Blodget firmly believes that Business Insider has an edge over its rivals and added, “We are a native digital business publication. Our model is better serving digital readers than the digital operations of a lot of traditional companies. It is not the thrust of the publication for a lot of traditional publishers – digital is a secondary concern. We are reaching a new generation of readers… 10 years younger than competitors. We are not trying to be a newspaper; we are not trying to produce TV journalism. We are 100% focused on digital.”

By: Savita V Jayaram

Tuesday, November 11, 2014

Lack of talent in emerging technologies is top internal barriers to growth for media companies

Lack of talent in emerging areas like technology and the Internet are becoming a significantly bigger problem in 2014, according to the Econsultancy media growth report. In 2013, 40 percent of the respondents said lack of talent in emerging areas was a problem, while 49 percent said so in 2014. This could be due to the evolving needs for new advertising, Internet and Big Data technologies in the past years, and the competition for talent in the marketplace in general.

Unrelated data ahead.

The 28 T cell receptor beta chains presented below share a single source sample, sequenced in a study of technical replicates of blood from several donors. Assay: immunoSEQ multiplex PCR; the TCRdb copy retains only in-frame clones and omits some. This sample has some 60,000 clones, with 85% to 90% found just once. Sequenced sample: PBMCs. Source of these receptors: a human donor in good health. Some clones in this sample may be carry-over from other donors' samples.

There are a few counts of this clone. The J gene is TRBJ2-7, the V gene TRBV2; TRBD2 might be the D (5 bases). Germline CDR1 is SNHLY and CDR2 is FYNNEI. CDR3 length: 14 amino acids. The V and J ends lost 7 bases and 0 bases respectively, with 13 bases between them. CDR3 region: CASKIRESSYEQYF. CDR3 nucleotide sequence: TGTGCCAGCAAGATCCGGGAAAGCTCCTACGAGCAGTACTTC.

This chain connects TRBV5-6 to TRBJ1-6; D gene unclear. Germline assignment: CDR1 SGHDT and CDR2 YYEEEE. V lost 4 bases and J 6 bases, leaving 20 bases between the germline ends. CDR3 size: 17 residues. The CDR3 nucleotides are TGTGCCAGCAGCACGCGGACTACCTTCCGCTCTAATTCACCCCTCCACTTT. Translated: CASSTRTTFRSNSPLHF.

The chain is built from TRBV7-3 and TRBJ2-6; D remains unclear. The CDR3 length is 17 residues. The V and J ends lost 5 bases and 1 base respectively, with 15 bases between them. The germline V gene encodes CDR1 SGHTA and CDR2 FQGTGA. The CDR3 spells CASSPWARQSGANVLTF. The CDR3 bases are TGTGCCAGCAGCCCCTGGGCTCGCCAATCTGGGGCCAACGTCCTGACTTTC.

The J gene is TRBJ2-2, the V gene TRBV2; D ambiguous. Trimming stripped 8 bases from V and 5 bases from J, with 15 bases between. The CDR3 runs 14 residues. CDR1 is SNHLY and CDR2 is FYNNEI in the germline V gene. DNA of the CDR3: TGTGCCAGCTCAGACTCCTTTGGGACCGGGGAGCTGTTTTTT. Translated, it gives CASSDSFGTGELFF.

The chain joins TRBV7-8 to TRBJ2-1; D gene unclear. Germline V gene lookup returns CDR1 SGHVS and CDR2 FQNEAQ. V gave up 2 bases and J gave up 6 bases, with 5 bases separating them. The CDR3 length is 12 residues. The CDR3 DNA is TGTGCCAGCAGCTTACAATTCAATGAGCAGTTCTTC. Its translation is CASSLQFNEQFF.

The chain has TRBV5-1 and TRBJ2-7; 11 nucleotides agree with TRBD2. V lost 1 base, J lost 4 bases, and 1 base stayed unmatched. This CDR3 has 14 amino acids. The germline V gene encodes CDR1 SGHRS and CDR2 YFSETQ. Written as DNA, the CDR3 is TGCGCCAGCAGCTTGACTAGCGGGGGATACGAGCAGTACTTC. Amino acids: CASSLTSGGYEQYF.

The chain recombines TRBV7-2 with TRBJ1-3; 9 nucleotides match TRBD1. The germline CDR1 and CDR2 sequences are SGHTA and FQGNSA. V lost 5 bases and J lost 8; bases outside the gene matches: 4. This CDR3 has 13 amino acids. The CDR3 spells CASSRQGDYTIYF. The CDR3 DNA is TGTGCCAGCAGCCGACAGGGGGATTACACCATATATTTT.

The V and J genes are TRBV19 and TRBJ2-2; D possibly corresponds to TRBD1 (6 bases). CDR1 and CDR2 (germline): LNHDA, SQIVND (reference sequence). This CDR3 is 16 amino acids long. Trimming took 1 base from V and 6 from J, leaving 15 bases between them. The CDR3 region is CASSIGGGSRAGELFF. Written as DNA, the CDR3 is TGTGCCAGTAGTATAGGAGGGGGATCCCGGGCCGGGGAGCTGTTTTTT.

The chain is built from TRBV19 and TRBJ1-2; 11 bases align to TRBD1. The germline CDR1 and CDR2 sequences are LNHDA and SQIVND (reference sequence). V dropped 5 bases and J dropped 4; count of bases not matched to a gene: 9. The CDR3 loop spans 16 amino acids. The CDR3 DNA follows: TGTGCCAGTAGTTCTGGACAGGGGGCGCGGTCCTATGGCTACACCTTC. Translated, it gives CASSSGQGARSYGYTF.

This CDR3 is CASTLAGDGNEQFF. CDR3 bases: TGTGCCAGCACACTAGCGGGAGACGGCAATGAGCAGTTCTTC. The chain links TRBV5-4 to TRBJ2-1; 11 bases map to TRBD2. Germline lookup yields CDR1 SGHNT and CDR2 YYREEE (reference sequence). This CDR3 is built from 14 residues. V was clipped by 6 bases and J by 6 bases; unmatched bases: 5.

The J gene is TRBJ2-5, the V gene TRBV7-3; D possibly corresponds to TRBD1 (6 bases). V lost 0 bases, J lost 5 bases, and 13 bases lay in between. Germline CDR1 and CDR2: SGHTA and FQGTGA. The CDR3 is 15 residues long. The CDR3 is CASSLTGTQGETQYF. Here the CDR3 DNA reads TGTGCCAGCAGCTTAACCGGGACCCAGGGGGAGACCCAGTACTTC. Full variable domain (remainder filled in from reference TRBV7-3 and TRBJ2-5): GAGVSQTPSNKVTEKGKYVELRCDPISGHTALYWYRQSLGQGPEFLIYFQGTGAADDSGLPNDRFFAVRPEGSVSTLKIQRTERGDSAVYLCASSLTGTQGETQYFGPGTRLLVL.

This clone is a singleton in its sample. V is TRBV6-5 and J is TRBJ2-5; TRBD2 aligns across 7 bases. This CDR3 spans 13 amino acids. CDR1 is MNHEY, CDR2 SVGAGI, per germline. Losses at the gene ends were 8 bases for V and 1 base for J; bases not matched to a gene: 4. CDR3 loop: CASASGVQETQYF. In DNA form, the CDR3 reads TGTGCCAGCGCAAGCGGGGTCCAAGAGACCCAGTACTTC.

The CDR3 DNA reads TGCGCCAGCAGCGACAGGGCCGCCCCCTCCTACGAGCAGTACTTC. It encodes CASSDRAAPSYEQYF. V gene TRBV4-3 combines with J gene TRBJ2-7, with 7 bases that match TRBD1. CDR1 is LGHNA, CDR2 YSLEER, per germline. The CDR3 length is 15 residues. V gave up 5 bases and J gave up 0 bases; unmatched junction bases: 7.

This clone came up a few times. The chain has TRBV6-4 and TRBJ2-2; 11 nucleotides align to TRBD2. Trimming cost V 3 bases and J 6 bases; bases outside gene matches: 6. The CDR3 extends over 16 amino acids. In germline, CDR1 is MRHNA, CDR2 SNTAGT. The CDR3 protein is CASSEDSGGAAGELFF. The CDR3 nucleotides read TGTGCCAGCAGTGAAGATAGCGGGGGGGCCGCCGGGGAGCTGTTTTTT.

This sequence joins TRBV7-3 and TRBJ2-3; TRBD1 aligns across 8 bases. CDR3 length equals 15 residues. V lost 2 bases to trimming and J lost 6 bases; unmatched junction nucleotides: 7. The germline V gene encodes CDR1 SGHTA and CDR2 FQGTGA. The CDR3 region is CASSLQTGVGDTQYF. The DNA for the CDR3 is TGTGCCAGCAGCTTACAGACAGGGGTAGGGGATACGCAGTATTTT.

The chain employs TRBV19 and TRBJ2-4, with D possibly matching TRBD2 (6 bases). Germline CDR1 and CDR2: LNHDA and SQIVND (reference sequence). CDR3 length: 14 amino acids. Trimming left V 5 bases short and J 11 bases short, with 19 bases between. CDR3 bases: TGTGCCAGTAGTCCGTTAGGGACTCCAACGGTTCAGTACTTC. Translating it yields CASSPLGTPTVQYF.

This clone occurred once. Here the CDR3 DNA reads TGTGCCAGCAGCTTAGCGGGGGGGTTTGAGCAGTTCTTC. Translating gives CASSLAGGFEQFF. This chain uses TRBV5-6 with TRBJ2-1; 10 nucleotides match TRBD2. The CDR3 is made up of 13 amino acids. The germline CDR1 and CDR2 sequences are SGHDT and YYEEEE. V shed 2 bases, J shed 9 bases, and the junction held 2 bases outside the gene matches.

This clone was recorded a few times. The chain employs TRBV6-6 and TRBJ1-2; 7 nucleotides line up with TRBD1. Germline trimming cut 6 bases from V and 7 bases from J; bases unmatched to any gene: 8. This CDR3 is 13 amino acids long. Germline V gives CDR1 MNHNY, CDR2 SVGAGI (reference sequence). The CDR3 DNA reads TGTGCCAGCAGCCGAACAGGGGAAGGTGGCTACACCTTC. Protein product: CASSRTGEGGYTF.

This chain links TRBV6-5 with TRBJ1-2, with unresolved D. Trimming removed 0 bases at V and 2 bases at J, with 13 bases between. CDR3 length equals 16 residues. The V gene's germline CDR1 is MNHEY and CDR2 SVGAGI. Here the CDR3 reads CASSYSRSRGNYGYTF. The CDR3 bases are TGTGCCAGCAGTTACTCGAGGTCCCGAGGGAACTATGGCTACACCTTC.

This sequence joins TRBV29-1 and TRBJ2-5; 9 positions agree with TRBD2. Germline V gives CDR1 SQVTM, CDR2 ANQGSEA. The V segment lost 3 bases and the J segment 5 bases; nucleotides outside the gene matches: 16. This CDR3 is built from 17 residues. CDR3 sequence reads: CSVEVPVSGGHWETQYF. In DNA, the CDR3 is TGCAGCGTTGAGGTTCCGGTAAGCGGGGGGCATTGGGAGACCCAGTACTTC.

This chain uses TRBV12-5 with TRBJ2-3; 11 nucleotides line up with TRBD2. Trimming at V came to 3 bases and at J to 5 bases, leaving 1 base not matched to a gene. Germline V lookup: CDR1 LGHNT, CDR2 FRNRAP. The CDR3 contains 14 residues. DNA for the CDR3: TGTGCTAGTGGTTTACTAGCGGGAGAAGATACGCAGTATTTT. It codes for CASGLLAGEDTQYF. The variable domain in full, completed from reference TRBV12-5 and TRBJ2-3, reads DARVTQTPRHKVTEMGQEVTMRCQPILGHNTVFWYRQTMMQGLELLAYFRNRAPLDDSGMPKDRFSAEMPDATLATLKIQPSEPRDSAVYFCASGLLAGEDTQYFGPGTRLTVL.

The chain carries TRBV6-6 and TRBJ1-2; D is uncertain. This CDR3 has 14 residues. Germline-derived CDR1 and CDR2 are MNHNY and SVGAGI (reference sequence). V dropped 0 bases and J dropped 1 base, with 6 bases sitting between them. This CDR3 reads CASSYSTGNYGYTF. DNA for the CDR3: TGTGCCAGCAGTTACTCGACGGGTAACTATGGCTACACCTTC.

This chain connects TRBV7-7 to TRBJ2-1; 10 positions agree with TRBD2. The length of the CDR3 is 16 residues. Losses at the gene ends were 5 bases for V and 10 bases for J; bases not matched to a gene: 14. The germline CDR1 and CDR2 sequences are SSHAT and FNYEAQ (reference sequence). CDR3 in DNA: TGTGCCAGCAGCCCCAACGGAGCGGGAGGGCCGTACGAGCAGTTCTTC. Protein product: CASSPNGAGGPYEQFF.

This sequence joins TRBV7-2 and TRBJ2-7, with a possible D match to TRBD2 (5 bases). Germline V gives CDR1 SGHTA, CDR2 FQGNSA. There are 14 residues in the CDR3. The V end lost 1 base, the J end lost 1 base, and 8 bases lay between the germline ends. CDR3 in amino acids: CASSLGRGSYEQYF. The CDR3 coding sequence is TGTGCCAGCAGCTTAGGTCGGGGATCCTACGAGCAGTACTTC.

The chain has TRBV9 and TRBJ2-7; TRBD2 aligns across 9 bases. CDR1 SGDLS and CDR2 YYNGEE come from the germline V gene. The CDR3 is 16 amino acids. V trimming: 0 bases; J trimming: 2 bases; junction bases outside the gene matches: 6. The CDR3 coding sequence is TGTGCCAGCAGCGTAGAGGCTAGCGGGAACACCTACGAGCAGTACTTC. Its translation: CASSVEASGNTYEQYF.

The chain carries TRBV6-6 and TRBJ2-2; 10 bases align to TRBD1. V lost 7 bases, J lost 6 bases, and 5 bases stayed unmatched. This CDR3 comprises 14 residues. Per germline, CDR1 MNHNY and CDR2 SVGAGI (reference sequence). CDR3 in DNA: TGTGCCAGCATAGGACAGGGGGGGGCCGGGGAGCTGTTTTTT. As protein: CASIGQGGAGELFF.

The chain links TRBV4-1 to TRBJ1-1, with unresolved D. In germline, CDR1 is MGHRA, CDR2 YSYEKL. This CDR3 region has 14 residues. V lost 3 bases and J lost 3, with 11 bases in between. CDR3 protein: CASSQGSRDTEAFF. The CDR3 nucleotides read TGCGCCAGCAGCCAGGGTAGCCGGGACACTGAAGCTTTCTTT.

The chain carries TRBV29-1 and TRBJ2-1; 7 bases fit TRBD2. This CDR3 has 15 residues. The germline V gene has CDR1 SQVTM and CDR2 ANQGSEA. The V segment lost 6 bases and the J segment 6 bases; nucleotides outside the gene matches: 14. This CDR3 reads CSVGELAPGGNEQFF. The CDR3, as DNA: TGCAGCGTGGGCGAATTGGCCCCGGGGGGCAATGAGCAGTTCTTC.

Meanwhile, the lack of senior management talent is of less concern than in 2013, according to the study. In 2013, 34 percent of the respondents said lack of management talent was a problem, while in 2014 only 22 percent said so.

World Newsmedia Network has published Global Digital Media Trendbook each year since 2006. The trendbook contains 500 data sets and 230 pages of analysis about digital media usage and revenue patterns, including this data set. To download a free executive summary, go to